In the last post on the subject I mentioned:
…And yeah, I felt burned up a lot, and considered skipping a month maybe…
So, yeah. I left the jam. And I’m stopping my gamedev marathon as well.
Realizing that it was a struggle rather than a self-motivation attempt helped to make the decision. Well, yes, I wanted to try this kind of extreme-paced five-month project - it is an interesting experiment. Not to mention that I kinda accomplished what I wanted, although not really.
The first month was weird. First two weeks I wasn’t doing anything, because I felt the after-vacation fatigue when you just back from the beach and you have to start working hard immediately. Then suddenly I felt encouraged and motivated, especially once I had some playable results. I thought that I was back on track, as I can, in fact, go on a few-month programming frenzy, and do nothing but code in my after-work hours. And it felt like that, except after I stopped working on Game1, starting to work on Game2 was as hard as with the first one. So hard, in fact, that I wanted to stop there.
Game3 was no different, except I made something that can technically be called playable. I worked for a week on it at most. It was much simpler than the Game2 on paper, so there were not that many roadblocks to make it work. After all, no camera movement, no complex coordinate translations, and no procedural generation. If you’ve played Game3 for a minute - you’ve seen it all.
Now, the Game4 was supposed to be a puzzle platformer. I spent the first week of this month thinking about what kind of puzzles I could make - and I got nothing original. I’m not into puzzle platformers myself, the only one I really enjoyed in the past years was Snakebirds, although it’s hard to call it a platformer. Well, it has gravity and platforms… Anyway.
I decided, that since there’s an upcoming Fennel game jam, I’ll just participate in it, and make another clone of an old game, like I did in my first ever jam. Same as before, I wanted to put a twist on it again, but, well, no game this time. I left the jam, and I gotta say, for some reason, this button makes it extremely demotivating:
Perhaps I’m just too tired.
Not that I didn’t work on the game though. In the first half of the jam, I tried to make my Game1 bump-based engine work for a Lode Runner-type game. However, in Lode Runner, you can’t jump, and your movement is tied to a grid - after all, your character creates holes on a grid of tiles. Modern incarnations of Lode Runner still follow this, so I decided to do the same, as it makes everything just a bit easier. So I dropped the idea of using work done for Game1 and started from scratch.
Second half of the jam I spent reworking animations, doing collision detection without Bump and I got a basic skeleton for the game. But the ladders didn’t work properly, the character was somehow clipping through the terrain still, and I was clearly running out of time, so I decided not to torture myself anymore. I deleted everything and left the jam. Nothing to show this time.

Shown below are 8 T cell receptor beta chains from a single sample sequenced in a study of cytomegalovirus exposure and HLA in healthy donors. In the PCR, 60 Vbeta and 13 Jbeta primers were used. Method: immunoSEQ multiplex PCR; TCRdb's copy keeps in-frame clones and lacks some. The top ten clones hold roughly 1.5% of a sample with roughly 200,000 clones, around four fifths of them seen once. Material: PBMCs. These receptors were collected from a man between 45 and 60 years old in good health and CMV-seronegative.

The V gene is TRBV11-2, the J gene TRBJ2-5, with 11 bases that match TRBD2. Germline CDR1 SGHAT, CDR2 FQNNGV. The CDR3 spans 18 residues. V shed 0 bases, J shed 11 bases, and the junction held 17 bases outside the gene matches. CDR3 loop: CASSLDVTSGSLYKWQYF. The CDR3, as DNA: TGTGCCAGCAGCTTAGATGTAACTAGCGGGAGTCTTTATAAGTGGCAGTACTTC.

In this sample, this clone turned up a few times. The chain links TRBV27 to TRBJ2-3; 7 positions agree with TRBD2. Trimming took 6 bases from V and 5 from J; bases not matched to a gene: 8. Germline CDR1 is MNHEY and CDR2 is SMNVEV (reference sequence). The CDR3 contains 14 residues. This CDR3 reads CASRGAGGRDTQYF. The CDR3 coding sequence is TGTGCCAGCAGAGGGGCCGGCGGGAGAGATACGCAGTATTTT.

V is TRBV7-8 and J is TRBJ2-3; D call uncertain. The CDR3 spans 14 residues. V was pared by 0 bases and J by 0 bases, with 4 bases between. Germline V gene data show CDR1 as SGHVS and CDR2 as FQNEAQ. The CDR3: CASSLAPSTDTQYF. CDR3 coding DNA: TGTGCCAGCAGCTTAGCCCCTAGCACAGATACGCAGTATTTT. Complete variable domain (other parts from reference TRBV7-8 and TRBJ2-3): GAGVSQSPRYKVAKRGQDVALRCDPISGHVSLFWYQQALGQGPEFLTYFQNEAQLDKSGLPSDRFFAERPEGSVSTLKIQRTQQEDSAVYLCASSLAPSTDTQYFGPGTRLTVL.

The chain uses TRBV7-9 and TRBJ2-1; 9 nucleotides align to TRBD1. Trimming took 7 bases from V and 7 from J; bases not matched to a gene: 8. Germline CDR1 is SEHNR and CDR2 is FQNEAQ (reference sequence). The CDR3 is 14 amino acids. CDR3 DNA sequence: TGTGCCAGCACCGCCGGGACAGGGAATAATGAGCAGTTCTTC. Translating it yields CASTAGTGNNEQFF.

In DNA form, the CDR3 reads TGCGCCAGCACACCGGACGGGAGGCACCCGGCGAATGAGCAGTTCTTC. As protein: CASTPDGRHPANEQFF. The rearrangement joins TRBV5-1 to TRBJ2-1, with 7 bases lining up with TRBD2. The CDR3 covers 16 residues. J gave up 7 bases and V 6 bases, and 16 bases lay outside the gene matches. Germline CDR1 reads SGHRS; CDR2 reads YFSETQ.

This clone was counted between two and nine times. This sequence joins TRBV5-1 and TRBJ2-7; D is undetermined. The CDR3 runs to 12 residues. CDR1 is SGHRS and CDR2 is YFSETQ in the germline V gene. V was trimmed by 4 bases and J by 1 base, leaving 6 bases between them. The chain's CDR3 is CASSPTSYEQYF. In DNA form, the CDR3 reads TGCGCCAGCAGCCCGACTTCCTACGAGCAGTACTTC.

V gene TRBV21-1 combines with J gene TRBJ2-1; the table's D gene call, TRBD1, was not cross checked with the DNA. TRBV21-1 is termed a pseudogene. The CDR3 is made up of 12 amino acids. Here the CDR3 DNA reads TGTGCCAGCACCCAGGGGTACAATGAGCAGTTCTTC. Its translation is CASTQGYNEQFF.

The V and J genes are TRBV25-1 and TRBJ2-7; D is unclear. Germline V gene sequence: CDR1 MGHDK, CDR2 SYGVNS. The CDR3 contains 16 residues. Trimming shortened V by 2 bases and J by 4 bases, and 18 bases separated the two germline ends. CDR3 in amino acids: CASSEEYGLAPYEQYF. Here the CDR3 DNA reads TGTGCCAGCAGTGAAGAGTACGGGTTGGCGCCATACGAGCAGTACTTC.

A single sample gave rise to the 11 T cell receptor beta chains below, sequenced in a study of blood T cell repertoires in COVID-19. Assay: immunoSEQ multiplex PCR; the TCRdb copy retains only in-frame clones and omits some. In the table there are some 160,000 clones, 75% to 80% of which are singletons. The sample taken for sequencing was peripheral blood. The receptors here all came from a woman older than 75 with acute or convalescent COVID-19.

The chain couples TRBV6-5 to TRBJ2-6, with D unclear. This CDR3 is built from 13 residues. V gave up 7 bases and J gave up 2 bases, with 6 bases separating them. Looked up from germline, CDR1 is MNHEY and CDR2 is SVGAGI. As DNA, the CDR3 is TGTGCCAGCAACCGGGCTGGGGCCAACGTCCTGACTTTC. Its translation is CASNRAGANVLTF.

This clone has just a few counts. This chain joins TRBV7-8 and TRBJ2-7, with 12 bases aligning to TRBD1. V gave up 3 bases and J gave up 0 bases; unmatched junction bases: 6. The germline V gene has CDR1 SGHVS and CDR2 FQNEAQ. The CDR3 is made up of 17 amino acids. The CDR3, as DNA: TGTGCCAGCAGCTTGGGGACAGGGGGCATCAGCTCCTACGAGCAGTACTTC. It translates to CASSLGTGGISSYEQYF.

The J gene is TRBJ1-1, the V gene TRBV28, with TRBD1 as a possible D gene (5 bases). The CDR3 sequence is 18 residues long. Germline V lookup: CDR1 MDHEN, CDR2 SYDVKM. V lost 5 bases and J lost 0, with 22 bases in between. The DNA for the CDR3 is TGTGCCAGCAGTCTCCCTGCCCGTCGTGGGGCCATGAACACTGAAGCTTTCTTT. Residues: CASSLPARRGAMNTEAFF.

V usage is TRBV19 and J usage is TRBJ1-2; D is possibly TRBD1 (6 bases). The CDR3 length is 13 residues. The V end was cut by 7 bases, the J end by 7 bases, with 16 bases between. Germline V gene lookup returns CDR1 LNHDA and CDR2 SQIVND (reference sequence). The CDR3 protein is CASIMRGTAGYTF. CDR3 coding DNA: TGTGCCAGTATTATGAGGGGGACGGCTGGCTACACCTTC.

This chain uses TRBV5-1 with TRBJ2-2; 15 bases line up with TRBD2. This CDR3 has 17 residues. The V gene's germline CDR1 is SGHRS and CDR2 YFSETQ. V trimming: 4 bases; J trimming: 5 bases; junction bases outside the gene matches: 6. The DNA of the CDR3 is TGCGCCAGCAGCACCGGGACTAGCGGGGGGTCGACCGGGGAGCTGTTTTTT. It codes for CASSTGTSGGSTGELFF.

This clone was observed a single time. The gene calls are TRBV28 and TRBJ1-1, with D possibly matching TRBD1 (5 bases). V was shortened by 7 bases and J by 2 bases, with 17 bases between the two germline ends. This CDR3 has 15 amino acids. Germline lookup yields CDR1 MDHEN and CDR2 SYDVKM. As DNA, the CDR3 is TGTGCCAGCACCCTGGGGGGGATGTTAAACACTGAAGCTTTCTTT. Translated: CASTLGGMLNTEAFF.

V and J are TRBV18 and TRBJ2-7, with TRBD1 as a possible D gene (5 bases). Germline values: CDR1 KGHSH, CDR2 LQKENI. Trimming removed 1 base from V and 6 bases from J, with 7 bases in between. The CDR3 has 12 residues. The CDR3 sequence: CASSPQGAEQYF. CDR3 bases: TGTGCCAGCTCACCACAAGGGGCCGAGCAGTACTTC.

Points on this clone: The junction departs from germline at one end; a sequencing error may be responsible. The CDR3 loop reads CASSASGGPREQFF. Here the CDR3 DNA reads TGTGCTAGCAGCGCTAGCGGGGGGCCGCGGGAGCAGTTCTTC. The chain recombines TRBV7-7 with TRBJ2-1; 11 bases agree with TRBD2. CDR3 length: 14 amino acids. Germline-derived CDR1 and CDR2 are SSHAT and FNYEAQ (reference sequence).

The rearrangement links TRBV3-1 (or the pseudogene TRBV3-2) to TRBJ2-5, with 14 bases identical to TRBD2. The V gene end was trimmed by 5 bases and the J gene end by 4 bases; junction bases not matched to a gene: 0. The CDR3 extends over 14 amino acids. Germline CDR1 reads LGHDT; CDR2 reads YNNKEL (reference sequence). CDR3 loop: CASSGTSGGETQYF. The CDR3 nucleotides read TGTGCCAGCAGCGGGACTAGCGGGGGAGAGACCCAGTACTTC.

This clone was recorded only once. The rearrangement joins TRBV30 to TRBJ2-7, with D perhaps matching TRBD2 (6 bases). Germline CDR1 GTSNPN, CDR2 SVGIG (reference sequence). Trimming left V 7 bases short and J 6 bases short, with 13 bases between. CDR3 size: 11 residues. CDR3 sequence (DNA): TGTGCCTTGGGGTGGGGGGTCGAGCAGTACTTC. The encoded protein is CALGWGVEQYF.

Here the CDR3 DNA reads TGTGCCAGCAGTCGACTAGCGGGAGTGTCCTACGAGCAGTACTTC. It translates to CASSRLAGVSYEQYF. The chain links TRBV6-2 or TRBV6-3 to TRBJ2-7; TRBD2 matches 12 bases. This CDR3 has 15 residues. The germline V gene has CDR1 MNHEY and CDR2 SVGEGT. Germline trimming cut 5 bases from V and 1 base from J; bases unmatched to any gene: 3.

My idea for the twist was to make a series of rooms that you can roam free, after you’ve collected all gold on the level, and create a grid of levels, similar to rooms in a Metroid-like game. The goal would be to reach the bottom-right corner of the map, pick up a giant gold piece, and leave through a new set of rooms, as previous ones would be blocked. Kinda ambitious, and well beyond my skill to be able to do it in a 10-day game jam.
There’s another side to this whole marathon. Most of the time I simply had no spare time to consistently work on games. I’ve mentioned a few times that life had its own plans for me, and if you know me personally, you know what I mean. A lot of spontaneous events happened haphazardly during the past three months, and they were both exhausting and demotivating. Let’s just say that I hope I won’t have to go through this in another ~10 years. Perhaps, if not for this, I would have had more time and managed to get Game2 to a playable state and put more effort into Game3.
On the bright side, now I have some experience in doing animations, implementing a basic player controller, and interactions. I have future plans for game development, although I don’t know if I will go with TIC for that. TIC is quite limiting, and while I think it’s a good thing a times, I felt it tiring most of the time. The color palette is too small for my liking, screen space is also not the highest. If there were a 16-bit-like fantasy console, I would probably look at it, but I doubt there are other projects like TIC-80, which are free and open-source, and polished to the same degree.
Don’t get me wrong though, TIC is great for what it offers. I just want double the resolution, double or quadruple the color palette, double sprite and tile amount, and better sound. Kind of like we went from NES to SNES - it was so a major step upward that it was hard to look back. TIC feels like NES to me, and although it is more than NES, I want more than what it gives. So perhaps I’ll stick with LOVE2D in the future. Or maybe with an entirely different engine, who knows?
I’ll take a few months off from game dev, and then we’ll see. Maybe I’ll start working on the game I wanted to make for a long time.